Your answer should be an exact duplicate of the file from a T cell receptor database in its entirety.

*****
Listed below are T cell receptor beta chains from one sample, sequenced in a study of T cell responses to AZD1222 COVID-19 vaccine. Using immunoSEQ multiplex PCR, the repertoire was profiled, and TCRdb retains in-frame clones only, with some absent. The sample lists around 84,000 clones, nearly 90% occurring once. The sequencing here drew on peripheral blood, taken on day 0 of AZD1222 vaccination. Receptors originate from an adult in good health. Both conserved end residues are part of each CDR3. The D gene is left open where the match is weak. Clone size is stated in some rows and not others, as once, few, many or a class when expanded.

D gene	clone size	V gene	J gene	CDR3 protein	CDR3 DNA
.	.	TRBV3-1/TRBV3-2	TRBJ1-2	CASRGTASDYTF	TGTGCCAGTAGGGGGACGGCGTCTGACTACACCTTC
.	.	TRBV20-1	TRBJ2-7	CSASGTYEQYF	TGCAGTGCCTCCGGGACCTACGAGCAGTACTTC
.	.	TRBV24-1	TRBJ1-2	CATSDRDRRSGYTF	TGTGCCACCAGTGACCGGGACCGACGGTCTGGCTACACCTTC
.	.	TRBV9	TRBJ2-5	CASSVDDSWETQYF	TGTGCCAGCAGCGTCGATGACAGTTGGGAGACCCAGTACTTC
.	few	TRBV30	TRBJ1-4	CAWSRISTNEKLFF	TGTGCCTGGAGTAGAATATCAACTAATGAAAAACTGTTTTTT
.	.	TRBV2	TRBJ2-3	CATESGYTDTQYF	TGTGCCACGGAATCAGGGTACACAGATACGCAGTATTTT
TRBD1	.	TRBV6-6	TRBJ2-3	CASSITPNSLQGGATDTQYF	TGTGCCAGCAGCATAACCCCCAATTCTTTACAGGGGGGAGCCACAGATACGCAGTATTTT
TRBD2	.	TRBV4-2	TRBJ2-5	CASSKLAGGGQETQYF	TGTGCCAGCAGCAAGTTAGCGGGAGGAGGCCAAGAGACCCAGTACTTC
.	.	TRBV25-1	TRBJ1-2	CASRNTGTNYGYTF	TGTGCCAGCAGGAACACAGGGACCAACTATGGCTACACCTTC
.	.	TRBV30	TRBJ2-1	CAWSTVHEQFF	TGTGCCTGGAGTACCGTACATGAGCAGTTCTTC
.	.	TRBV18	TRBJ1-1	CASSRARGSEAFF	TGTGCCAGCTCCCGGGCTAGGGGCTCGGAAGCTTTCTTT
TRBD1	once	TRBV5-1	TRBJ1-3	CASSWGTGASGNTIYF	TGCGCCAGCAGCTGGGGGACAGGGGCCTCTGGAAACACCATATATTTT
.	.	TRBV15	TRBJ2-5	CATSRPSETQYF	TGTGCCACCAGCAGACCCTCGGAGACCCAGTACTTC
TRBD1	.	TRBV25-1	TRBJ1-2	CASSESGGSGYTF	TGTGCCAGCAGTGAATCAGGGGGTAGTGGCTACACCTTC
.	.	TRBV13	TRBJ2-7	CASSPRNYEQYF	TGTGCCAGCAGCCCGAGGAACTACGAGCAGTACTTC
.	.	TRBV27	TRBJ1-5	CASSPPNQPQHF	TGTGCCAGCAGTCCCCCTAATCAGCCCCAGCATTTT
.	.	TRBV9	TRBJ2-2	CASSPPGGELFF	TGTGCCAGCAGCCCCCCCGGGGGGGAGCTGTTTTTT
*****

Listed below are T cell receptor beta chains from one sample, sequenced in a study of T cell responses to AZD1222 COVID-19 vaccine. Using immunoSEQ multiplex PCR, the repertoire was profiled, and TCRdb retains in-frame clones only, with some absent. The sample lists around 84,000 clones, nearly 90% occurring once. The sequencing here drew on peripheral blood, taken on day 0 of AZD1222 vaccination. Receptors originate from an adult in good health. Both conserved end residues are part of each CDR3. The D gene is left open where the match is weak. Clone size is stated in some rows and not others, as once, few, many or a class when expanded.

D gene	clone size	V gene	J gene	CDR3 protein	CDR3 DNA
.	.	TRBV3-1/TRBV3-2	TRBJ1-2	CASRGTASDYTF	TGTGCCAGTAGGGGGACGGCGTCTGACTACACCTTC
.	.	TRBV20-1	TRBJ2-7	CSASGTYEQYF	TGCAGTGCCTCCGGGACCTACGAGCAGTACTTC
.	.	TRBV24-1	TRBJ1-2	CATSDRDRRSGYTF	TGTGCCACCAGTGACCGGGACCGACGGTCTGGCTACACCTTC
.	.	TRBV9	TRBJ2-5	CASSVDDSWETQYF	TGTGCCAGCAGCGTCGATGACAGTTGGGAGACCCAGTACTTC
.	few	TRBV30	TRBJ1-4	CAWSRISTNEKLFF	TGTGCCTGGAGTAGAATATCAACTAATGAAAAACTGTTTTTT
.	.	TRBV2	TRBJ2-3	CATESGYTDTQYF	TGTGCCACGGAATCAGGGTACACAGATACGCAGTATTTT
TRBD1	.	TRBV6-6	TRBJ2-3	CASSITPNSLQGGATDTQYF	TGTGCCAGCAGCATAACCCCCAATTCTTTACAGGGGGGAGCCACAGATACGCAGTATTTT
TRBD2	.	TRBV4-2	TRBJ2-5	CASSKLAGGGQETQYF	TGTGCCAGCAGCAAGTTAGCGGGAGGAGGCCAAGAGACCCAGTACTTC
.	.	TRBV25-1	TRBJ1-2	CASRNTGTNYGYTF	TGTGCCAGCAGGAACACAGGGACCAACTATGGCTACACCTTC
.	.	TRBV30	TRBJ2-1	CAWSTVHEQFF	TGTGCCTGGAGTACCGTACATGAGCAGTTCTTC
.	.	TRBV18	TRBJ1-1	CASSRARGSEAFF	TGTGCCAGCTCCCGGGCTAGGGGCTCGGAAGCTTTCTTT
TRBD1	once	TRBV5-1	TRBJ1-3	CASSWGTGASGNTIYF	TGCGCCAGCAGCTGGGGGACAGGGGCCTCTGGAAACACCATATATTTT
.	.	TRBV15	TRBJ2-5	CATSRPSETQYF	TGTGCCACCAGCAGACCCTCGGAGACCCAGTACTTC
TRBD1	.	TRBV25-1	TRBJ1-2	CASSESGGSGYTF	TGTGCCAGCAGTGAATCAGGGGGTAGTGGCTACACCTTC
.	.	TRBV13	TRBJ2-7	CASSPRNYEQYF	TGTGCCAGCAGCCCGAGGAACTACGAGCAGTACTTC
.	.	TRBV27	TRBJ1-5	CASSPPNQPQHF	TGTGCCAGCAGTCCCCCTAATCAGCCCCAGCATTTT
.	.	TRBV9	TRBJ2-2	CASSPPGGELFF	TGTGCCAGCAGCCCCCCCGGGGGGGAGCTGTTTTTT